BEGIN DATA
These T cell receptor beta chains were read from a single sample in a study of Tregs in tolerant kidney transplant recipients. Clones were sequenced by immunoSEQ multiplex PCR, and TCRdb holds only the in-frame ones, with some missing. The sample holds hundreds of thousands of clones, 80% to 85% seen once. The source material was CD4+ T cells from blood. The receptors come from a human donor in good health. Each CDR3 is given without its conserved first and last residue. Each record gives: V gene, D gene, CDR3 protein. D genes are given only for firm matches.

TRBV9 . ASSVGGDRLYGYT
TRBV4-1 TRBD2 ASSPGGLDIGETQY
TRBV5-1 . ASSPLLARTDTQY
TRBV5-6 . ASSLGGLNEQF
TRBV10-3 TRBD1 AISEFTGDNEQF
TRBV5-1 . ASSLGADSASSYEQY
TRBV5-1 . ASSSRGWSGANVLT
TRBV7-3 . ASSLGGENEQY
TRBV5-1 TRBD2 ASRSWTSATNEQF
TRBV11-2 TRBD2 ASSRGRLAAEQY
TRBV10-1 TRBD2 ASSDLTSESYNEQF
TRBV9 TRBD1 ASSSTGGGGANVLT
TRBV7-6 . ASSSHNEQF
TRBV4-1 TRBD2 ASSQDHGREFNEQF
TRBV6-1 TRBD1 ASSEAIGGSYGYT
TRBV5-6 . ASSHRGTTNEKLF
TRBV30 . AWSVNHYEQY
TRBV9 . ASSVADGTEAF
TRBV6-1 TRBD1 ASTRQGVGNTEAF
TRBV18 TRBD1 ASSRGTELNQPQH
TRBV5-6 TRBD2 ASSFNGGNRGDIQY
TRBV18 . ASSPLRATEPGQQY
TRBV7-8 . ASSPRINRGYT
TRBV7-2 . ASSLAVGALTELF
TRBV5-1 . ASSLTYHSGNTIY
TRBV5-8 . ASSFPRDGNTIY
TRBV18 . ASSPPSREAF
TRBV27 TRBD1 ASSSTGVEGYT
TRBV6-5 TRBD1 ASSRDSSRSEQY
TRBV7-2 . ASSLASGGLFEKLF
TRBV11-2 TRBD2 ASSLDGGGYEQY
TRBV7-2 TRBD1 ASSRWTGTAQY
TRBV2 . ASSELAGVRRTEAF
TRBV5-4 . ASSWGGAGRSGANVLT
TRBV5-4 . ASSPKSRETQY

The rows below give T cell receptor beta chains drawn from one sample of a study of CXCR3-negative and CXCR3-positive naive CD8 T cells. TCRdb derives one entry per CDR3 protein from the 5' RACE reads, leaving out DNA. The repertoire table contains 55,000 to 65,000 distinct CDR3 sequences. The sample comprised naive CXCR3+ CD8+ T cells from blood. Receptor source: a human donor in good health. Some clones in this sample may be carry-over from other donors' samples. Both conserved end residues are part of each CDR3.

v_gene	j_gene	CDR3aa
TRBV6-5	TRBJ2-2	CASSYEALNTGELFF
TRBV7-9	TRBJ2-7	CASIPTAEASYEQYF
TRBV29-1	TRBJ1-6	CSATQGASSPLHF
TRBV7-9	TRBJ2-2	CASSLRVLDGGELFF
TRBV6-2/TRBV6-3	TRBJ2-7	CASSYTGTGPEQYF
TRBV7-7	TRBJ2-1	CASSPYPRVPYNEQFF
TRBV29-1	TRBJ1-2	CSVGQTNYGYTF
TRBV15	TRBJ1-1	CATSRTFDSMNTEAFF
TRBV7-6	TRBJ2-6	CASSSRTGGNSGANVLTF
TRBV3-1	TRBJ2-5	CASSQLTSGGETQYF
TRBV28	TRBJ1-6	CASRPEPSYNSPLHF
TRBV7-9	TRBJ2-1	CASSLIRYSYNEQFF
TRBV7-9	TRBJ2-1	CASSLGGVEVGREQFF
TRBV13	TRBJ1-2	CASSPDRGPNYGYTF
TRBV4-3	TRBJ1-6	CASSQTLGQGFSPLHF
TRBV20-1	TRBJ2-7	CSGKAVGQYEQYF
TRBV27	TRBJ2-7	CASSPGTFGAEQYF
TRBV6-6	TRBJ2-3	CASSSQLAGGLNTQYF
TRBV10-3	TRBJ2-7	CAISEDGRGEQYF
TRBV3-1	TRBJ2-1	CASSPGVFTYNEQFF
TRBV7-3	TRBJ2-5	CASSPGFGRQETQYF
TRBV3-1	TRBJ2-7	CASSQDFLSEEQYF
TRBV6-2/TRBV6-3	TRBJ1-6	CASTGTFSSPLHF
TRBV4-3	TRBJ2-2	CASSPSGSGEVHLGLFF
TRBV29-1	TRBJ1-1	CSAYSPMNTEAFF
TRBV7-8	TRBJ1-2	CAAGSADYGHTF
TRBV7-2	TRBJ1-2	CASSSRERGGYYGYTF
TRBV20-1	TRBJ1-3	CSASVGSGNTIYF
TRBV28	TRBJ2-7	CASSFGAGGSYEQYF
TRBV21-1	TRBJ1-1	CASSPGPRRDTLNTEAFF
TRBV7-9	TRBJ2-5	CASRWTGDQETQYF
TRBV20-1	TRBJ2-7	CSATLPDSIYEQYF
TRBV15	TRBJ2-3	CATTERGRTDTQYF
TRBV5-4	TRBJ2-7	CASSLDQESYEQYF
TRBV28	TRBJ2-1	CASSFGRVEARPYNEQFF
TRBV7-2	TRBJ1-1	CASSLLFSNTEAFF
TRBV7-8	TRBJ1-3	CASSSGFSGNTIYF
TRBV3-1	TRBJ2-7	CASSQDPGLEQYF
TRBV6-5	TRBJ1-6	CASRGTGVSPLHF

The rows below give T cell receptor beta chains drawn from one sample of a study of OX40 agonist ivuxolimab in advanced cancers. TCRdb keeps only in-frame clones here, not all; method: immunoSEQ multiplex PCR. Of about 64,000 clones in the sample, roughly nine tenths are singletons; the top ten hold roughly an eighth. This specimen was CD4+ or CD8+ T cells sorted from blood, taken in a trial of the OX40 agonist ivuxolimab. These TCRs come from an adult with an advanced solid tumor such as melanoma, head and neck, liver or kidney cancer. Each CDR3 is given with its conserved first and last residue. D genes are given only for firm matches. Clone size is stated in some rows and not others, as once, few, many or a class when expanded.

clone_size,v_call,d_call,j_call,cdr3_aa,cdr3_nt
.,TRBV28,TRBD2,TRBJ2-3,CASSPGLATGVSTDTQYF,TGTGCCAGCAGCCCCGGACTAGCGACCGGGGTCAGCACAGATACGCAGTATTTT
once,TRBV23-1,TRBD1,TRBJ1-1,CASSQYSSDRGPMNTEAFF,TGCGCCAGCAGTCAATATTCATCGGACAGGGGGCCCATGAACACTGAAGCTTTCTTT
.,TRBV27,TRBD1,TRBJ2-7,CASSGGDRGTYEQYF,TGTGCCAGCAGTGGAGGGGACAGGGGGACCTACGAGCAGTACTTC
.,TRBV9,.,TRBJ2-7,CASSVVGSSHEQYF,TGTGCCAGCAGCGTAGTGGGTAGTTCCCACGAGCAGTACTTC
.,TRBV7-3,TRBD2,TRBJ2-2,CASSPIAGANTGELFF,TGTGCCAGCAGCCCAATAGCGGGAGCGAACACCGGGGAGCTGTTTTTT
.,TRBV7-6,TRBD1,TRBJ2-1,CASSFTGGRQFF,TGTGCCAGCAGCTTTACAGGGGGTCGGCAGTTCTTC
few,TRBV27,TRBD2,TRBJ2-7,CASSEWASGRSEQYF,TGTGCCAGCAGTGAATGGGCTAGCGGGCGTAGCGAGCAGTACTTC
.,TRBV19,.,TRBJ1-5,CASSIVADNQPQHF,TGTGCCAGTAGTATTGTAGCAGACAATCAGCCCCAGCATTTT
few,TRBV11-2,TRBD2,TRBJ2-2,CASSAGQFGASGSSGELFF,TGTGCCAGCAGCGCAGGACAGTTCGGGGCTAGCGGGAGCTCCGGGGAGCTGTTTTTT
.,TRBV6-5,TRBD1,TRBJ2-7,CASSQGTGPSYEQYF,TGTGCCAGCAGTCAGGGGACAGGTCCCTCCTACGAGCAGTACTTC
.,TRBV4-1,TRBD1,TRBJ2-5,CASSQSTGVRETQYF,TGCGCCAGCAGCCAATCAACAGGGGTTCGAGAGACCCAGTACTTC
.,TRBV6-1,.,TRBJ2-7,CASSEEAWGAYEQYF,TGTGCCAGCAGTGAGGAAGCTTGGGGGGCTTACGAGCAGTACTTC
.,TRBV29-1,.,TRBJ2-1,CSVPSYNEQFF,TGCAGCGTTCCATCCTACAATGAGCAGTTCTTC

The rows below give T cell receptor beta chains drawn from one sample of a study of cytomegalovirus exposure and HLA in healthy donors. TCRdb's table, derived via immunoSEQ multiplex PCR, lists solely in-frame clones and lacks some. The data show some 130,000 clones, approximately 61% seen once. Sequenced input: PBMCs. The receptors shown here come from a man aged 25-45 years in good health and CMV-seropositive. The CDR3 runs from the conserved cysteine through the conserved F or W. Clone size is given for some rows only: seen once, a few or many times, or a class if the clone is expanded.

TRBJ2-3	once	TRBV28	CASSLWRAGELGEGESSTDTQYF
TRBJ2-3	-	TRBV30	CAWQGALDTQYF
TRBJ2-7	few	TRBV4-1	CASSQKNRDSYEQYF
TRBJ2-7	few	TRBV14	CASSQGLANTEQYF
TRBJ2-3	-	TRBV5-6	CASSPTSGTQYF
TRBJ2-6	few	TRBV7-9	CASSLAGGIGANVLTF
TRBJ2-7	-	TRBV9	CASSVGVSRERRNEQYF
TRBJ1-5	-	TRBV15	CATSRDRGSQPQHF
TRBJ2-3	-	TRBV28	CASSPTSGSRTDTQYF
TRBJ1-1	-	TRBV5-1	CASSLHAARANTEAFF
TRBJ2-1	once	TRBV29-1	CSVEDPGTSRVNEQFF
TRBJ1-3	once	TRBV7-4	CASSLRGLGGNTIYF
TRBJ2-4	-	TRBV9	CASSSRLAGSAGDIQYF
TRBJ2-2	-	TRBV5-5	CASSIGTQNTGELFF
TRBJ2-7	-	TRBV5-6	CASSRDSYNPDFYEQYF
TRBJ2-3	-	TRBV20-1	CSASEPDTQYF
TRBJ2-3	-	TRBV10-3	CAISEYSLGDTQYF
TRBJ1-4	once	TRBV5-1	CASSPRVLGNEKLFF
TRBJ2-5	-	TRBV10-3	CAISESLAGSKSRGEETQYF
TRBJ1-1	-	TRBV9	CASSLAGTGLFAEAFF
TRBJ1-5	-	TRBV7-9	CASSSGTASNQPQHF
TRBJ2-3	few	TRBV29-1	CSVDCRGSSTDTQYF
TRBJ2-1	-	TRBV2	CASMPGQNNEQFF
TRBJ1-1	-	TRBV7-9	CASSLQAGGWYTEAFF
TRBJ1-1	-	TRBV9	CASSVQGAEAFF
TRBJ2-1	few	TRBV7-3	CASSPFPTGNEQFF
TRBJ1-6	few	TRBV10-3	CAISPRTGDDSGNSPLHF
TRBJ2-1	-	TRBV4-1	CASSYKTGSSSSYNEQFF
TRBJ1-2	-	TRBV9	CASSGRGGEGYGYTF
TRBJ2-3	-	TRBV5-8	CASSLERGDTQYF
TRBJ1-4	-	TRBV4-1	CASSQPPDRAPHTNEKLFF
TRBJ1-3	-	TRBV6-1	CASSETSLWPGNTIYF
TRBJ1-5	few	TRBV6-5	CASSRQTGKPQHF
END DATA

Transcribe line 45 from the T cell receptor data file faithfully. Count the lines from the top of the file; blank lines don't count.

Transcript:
TRBV29-1	TRBJ1-2	CSVGQTNYGYTF